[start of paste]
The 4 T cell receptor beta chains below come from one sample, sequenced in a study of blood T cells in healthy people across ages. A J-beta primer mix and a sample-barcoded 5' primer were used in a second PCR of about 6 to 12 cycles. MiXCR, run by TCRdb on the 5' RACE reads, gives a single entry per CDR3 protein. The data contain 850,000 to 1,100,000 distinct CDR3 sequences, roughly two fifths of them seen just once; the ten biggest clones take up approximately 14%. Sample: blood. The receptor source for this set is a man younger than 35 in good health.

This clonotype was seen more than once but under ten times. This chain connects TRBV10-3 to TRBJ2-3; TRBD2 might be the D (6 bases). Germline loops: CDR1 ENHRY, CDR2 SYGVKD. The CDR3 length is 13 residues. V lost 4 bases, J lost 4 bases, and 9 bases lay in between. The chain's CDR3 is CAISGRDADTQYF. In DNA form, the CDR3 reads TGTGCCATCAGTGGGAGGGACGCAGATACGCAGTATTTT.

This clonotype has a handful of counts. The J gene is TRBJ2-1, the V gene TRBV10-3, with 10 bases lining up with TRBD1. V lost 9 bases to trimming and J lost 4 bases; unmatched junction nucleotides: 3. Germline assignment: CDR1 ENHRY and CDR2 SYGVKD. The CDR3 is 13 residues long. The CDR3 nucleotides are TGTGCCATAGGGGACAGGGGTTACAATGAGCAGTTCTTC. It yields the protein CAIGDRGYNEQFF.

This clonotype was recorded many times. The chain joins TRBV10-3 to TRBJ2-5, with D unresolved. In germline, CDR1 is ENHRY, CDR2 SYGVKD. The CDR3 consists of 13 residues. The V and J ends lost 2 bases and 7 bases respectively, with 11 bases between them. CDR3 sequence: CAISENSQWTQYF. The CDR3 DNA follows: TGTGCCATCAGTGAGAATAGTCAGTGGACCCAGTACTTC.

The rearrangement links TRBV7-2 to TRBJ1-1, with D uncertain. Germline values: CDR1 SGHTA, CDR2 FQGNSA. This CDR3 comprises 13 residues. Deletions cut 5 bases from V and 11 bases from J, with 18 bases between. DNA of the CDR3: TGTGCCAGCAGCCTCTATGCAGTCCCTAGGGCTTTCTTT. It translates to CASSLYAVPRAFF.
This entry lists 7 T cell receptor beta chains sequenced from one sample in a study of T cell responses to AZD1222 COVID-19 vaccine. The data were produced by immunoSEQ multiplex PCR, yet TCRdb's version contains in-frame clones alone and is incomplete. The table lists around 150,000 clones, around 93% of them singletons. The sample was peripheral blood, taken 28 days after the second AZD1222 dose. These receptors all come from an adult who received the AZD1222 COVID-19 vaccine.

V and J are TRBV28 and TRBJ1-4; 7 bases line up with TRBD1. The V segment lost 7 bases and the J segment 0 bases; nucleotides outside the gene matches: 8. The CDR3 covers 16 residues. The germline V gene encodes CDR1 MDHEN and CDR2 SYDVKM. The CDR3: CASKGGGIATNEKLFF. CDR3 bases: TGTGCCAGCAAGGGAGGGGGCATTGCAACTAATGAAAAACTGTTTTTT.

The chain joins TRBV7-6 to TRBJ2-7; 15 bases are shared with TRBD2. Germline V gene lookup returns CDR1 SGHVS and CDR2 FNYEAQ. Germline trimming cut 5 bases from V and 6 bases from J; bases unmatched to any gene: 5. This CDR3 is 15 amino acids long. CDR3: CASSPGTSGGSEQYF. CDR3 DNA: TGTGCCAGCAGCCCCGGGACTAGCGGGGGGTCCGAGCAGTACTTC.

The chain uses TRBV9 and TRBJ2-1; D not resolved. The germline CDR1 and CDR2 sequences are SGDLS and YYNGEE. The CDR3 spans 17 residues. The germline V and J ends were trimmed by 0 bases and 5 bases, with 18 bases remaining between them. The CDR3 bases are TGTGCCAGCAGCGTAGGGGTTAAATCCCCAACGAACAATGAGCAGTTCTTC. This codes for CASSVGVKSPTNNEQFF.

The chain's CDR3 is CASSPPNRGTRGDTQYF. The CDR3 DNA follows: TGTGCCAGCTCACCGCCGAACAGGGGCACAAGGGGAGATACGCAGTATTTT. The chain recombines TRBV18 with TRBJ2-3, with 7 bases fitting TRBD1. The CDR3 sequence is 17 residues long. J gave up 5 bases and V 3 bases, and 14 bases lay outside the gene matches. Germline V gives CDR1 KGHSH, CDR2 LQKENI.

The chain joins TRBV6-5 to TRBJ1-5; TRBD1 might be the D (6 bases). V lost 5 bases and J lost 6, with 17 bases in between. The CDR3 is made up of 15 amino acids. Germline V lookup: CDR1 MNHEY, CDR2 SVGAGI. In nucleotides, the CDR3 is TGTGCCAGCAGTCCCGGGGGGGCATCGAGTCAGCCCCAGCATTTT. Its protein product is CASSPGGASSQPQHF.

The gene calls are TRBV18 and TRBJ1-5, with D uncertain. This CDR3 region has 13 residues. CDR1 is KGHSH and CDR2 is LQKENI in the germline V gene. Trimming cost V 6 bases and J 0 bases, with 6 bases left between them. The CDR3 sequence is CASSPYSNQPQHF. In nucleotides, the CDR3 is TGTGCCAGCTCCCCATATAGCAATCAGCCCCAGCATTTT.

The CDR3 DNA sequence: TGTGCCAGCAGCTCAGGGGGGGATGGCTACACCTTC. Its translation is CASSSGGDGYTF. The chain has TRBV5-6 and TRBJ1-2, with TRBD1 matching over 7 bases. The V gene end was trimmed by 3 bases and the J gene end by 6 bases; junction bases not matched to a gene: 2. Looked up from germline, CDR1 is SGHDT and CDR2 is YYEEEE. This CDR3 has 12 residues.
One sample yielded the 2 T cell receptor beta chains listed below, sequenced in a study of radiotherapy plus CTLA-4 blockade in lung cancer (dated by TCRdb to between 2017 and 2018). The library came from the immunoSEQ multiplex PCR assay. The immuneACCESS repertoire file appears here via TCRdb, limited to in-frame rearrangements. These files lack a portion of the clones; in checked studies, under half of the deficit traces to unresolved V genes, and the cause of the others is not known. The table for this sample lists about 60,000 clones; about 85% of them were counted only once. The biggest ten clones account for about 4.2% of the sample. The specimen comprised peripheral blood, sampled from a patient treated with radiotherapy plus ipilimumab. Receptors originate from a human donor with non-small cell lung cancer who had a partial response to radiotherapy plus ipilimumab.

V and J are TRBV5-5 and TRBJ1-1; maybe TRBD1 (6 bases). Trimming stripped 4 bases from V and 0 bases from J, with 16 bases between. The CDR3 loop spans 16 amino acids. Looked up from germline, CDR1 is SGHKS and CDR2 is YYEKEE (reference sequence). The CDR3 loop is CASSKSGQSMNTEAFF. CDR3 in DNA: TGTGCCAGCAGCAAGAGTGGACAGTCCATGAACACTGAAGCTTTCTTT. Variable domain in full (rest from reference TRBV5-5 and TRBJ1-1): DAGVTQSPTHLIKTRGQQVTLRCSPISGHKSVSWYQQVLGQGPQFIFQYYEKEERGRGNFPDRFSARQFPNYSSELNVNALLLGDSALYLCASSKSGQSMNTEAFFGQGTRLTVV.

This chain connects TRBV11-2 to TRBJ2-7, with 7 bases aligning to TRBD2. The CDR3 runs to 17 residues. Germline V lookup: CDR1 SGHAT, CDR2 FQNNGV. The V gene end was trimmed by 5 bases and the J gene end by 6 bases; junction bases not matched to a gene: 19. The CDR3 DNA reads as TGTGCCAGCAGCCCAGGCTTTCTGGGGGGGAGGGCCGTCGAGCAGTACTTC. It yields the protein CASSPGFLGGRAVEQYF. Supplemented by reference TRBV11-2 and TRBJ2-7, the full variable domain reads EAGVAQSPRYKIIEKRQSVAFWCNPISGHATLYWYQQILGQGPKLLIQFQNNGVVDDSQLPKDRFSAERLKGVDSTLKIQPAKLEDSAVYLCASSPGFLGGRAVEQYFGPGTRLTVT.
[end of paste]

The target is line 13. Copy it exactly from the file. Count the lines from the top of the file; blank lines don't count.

The CDR3 DNA sequence: TGTGCCAGCAGCTCAGGGGGGGATGGCTACACCTTC. Its translation is CASSSGGDGYTF. The chain has TRBV5-6 and TRBJ1-2, with TRBD1 matching over 7 bases. The V gene end was trimmed by 3 bases and the J gene end by 6 bases; junction bases not matched to a gene: 2. Looked up from germline, CDR1 is SGHDT and CDR2 is YYEEEE. This CDR3 has 12 residues.